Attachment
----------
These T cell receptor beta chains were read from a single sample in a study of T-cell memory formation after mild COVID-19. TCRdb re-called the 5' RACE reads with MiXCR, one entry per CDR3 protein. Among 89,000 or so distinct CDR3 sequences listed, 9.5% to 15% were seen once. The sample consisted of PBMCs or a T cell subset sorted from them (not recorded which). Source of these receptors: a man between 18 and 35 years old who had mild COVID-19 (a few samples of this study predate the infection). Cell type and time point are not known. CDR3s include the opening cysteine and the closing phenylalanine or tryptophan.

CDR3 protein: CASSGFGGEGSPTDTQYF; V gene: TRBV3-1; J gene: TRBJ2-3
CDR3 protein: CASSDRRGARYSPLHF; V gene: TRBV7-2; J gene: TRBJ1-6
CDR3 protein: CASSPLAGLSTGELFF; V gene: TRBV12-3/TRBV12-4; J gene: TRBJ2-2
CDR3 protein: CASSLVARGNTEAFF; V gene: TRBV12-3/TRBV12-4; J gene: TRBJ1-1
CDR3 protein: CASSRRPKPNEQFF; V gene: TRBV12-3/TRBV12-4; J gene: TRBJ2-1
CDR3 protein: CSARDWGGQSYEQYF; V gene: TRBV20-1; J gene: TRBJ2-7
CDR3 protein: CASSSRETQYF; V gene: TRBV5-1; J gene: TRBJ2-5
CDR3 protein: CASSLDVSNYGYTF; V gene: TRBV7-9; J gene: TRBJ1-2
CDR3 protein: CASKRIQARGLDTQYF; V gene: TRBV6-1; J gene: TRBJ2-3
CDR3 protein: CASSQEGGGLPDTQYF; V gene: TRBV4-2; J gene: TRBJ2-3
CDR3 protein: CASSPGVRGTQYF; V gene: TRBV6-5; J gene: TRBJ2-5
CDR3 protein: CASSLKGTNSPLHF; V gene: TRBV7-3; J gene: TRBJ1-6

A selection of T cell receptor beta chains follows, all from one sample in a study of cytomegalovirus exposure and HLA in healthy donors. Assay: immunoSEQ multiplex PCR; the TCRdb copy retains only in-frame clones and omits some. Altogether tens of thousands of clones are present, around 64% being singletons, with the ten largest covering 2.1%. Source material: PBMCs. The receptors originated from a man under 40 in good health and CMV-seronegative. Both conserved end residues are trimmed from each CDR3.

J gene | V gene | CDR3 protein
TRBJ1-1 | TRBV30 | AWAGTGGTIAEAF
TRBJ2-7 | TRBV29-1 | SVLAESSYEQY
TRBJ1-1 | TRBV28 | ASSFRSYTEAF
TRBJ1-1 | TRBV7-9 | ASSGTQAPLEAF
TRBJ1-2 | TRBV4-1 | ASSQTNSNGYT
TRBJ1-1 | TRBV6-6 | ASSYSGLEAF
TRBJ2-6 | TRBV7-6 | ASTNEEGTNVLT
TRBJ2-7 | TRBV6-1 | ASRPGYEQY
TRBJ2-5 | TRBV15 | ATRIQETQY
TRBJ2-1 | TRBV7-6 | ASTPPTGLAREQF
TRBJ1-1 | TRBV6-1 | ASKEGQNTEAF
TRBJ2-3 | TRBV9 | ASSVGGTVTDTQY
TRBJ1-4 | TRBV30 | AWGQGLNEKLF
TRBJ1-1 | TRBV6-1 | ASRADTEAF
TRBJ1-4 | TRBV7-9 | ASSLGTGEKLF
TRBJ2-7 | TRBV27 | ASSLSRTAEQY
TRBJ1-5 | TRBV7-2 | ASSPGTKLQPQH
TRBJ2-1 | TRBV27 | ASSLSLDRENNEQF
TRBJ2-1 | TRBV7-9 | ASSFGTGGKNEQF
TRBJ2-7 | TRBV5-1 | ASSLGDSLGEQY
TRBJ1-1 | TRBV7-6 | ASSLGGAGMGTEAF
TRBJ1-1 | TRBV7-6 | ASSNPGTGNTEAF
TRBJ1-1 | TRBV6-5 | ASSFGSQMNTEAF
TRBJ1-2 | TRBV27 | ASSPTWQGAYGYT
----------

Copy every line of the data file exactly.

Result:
These T cell receptor beta chains were read from a single sample in a study of T-cell memory formation after mild COVID-19. TCRdb re-called the 5' RACE reads with MiXCR, one entry per CDR3 protein. Among 89,000 or so distinct CDR3 sequences listed, 9.5% to 15% were seen once. The sample consisted of PBMCs or a T cell subset sorted from them (not recorded which). Source of these receptors: a man between 18 and 35 years old who had mild COVID-19 (a few samples of this study predate the infection). Cell type and time point are not known. CDR3s include the opening cysteine and the closing phenylalanine or tryptophan.

CDR3 protein: CASSGFGGEGSPTDTQYF; V gene: TRBV3-1; J gene: TRBJ2-3
CDR3 protein: CASSDRRGARYSPLHF; V gene: TRBV7-2; J gene: TRBJ1-6
CDR3 protein: CASSPLAGLSTGELFF; V gene: TRBV12-3/TRBV12-4; J gene: TRBJ2-2
CDR3 protein: CASSLVARGNTEAFF; V gene: TRBV12-3/TRBV12-4; J gene: TRBJ1-1
CDR3 protein: CASSRRPKPNEQFF; V gene: TRBV12-3/TRBV12-4; J gene: TRBJ2-1
CDR3 protein: CSARDWGGQSYEQYF; V gene: TRBV20-1; J gene: TRBJ2-7
CDR3 protein: CASSSRETQYF; V gene: TRBV5-1; J gene: TRBJ2-5
CDR3 protein: CASSLDVSNYGYTF; V gene: TRBV7-9; J gene: TRBJ1-2
CDR3 protein: CASKRIQARGLDTQYF; V gene: TRBV6-1; J gene: TRBJ2-3
CDR3 protein: CASSQEGGGLPDTQYF; V gene: TRBV4-2; J gene: TRBJ2-3
CDR3 protein: CASSPGVRGTQYF; V gene: TRBV6-5; J gene: TRBJ2-5
CDR3 protein: CASSLKGTNSPLHF; V gene: TRBV7-3; J gene: TRBJ1-6

A selection of T cell receptor beta chains follows, all from one sample in a study of cytomegalovirus exposure and HLA in healthy donors. Assay: immunoSEQ multiplex PCR; the TCRdb copy retains only in-frame clones and omits some. Altogether tens of thousands of clones are present, around 64% being singletons, with the ten largest covering 2.1%. Source material: PBMCs. The receptors originated from a man under 40 in good health and CMV-seronegative. Both conserved end residues are trimmed from each CDR3.

J gene | V gene | CDR3 protein
TRBJ1-1 | TRBV30 | AWAGTGGTIAEAF
TRBJ2-7 | TRBV29-1 | SVLAESSYEQY
TRBJ1-1 | TRBV28 | ASSFRSYTEAF
TRBJ1-1 | TRBV7-9 | ASSGTQAPLEAF
TRBJ1-2 | TRBV4-1 | ASSQTNSNGYT
TRBJ1-1 | TRBV6-6 | ASSYSGLEAF
TRBJ2-6 | TRBV7-6 | ASTNEEGTNVLT
TRBJ2-7 | TRBV6-1 | ASRPGYEQY
TRBJ2-5 | TRBV15 | ATRIQETQY
TRBJ2-1 | TRBV7-6 | ASTPPTGLAREQF
TRBJ1-1 | TRBV6-1 | ASKEGQNTEAF
TRBJ2-3 | TRBV9 | ASSVGGTVTDTQY
TRBJ1-4 | TRBV30 | AWGQGLNEKLF
TRBJ1-1 | TRBV6-1 | ASRADTEAF
TRBJ1-4 | TRBV7-9 | ASSLGTGEKLF
TRBJ2-7 | TRBV27 | ASSLSRTAEQY
TRBJ1-5 | TRBV7-2 | ASSPGTKLQPQH
TRBJ2-1 | TRBV27 | ASSLSLDRENNEQF
TRBJ2-1 | TRBV7-9 | ASSFGTGGKNEQF
TRBJ2-7 | TRBV5-1 | ASSLGDSLGEQY
TRBJ1-1 | TRBV7-6 | ASSLGGAGMGTEAF
TRBJ1-1 | TRBV7-6 | ASSNPGTGNTEAF
TRBJ1-1 | TRBV6-5 | ASSFGSQMNTEAF
TRBJ1-2 | TRBV27 | ASSPTWQGAYGYT